Today, too, Silicon Valley is a highly segregated place - at least, when you compare the professional class to other categories of workers. The contract workers who make up its service sector are more likely to be Hispanic: 'While eight percent of direct-hire workers in the tech industry are Hispanic, the number is 35 percent of workers in potentially contracted industries,' wrote reporter Lydia DePillis in the Washington Post. DePillis added that a majority of Silicon Valley blue-collar contract workers - 52.9% - were Hispanic.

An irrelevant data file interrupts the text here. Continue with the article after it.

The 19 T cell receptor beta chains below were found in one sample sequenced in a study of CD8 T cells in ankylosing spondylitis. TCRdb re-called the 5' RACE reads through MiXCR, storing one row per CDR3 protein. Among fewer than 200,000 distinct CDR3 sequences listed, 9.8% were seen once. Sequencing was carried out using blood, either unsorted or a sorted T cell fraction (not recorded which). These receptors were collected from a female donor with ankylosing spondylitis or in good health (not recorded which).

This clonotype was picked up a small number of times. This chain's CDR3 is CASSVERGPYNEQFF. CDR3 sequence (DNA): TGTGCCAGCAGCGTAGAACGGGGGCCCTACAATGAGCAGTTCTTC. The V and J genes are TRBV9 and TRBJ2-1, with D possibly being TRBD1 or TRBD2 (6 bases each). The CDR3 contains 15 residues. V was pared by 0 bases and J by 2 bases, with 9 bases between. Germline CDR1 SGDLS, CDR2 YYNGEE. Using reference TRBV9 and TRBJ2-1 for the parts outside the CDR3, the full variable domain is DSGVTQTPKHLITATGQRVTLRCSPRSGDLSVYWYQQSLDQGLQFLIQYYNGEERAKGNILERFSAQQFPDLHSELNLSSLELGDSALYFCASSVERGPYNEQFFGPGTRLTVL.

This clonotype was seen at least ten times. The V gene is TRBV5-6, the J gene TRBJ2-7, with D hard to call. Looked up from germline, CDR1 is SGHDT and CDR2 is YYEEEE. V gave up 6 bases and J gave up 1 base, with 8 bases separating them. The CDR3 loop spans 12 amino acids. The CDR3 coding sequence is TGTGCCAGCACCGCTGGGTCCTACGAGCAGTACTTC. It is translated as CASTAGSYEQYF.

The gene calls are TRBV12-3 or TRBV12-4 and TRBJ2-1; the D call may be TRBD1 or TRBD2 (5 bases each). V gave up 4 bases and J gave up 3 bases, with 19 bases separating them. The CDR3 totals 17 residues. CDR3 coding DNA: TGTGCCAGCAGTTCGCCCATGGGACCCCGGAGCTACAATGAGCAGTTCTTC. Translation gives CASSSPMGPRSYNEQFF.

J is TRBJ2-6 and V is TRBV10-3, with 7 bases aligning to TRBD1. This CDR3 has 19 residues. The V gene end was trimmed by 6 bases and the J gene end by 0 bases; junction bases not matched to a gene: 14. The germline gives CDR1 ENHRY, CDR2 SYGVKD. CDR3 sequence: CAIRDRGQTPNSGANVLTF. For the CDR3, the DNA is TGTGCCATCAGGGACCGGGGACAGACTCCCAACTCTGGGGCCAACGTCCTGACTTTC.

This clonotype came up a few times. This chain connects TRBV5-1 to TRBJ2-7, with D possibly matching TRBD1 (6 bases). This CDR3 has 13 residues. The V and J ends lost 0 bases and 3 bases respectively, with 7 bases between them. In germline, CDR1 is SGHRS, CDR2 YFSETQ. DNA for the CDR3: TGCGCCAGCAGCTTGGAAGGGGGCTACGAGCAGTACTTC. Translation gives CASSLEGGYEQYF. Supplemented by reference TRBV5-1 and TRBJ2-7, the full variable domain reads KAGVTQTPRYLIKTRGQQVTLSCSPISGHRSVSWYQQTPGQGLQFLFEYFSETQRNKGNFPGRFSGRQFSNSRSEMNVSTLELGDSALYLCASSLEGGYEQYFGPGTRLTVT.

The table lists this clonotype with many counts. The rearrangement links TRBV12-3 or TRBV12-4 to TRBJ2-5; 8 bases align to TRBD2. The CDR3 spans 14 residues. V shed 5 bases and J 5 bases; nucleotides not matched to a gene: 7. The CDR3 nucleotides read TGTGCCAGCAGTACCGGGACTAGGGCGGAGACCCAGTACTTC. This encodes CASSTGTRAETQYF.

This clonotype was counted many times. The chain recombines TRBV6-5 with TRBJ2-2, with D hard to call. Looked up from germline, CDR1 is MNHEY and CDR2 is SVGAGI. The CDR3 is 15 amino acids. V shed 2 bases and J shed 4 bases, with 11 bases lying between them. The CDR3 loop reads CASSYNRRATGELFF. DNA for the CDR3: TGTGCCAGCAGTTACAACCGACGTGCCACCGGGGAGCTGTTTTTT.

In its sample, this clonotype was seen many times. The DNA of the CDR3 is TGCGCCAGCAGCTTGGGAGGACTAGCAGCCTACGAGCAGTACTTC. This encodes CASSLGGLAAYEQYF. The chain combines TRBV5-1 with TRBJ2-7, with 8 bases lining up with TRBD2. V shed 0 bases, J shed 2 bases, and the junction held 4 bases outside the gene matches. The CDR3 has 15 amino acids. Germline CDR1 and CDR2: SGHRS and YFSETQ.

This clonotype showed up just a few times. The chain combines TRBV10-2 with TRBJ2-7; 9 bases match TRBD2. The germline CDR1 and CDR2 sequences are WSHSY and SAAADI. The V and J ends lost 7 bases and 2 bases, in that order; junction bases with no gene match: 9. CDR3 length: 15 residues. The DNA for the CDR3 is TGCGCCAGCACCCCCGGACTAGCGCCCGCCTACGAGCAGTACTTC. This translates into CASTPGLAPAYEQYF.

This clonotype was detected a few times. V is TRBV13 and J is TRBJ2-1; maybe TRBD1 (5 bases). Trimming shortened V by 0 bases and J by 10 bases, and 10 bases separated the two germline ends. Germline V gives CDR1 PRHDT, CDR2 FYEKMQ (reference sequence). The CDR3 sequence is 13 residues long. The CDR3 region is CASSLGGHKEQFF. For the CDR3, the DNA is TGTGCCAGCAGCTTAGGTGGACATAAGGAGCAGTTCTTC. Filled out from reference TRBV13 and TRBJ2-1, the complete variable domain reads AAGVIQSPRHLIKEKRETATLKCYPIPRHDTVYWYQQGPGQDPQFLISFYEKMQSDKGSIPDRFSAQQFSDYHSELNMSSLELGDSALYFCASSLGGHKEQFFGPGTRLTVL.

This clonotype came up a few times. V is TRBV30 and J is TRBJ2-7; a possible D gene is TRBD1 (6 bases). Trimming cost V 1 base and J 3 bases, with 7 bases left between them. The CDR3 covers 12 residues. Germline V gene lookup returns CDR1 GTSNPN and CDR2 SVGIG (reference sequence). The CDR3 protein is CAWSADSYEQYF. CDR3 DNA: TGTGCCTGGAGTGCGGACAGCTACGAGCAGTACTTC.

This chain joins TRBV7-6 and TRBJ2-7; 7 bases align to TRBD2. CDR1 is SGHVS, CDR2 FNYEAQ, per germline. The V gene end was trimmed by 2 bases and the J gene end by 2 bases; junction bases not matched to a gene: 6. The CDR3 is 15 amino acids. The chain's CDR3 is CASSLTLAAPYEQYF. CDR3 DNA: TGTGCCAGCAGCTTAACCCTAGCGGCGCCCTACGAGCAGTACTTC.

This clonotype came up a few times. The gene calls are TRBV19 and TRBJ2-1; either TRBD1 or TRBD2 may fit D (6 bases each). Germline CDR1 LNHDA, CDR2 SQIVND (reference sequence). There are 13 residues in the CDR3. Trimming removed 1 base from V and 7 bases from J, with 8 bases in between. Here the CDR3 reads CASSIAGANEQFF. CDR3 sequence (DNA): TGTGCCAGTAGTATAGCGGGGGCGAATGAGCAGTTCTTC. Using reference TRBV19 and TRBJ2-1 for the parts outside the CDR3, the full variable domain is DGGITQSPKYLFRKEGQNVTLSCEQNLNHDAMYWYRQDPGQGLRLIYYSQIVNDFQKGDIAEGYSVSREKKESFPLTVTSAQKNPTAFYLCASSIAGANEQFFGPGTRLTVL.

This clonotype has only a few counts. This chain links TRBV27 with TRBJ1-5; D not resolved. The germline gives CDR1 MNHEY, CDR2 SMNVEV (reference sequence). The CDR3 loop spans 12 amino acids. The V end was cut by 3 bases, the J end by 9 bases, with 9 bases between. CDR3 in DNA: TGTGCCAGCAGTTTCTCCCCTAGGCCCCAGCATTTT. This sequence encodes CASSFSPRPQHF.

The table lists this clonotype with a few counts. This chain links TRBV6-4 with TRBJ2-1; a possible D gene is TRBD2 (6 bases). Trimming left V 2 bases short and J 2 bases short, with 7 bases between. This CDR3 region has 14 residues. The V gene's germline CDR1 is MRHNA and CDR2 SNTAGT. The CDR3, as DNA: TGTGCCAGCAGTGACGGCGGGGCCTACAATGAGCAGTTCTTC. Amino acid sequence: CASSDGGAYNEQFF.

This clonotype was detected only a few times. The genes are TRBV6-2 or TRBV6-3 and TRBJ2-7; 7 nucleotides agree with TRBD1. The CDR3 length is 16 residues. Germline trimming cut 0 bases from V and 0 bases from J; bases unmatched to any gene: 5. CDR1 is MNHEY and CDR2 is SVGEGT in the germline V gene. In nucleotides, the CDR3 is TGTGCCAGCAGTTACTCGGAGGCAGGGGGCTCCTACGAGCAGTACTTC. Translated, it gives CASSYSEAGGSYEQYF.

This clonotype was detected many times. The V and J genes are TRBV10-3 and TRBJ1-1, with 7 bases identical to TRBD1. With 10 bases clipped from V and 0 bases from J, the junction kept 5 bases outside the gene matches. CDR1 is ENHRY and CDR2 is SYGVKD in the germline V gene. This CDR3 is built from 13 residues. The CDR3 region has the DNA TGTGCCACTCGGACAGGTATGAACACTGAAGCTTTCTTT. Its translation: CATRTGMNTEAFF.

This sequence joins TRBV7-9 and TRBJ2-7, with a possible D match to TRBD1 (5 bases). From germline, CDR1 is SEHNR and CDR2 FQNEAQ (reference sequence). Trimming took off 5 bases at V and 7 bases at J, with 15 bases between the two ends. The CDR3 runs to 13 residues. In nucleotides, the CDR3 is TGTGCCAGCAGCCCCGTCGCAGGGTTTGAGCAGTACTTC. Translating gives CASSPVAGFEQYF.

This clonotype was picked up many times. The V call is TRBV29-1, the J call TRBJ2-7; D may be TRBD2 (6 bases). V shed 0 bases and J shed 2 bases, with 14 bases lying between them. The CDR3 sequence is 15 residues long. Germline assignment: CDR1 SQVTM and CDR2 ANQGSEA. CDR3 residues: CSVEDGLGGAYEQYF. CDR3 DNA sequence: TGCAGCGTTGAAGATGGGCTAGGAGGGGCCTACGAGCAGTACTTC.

Many Silicon Valley tech companies, including Google and Facebook, use the time-tested strategy of employing contract laborers to handle menial labor. Such tactics save the corporations money and preclude them from paying benefits, while keeping the contract worker underclass comprised of precarious, mobile, easy-to-lay-off workers with low wages and high job insecurity. In 2016, 'subcontracted' workers, as they are known, made '70 percent of the salary that in-house workers in similar occupations make, or an average of $40,000 a year compared to $113,300 for directly-hired tech employees,' according to a Washington Post profile of these workers. The former Google subcontractor I spoke to, Danielle, described the gap as even wider, and mentioned some Google employees doing the same work as contractors yet making as much as 3 times what the temps made. 'The subcontractor company ... reserved the right to terminate at any time or for any reason,' she said, adding that she and others were afraid to speak out about their conditions.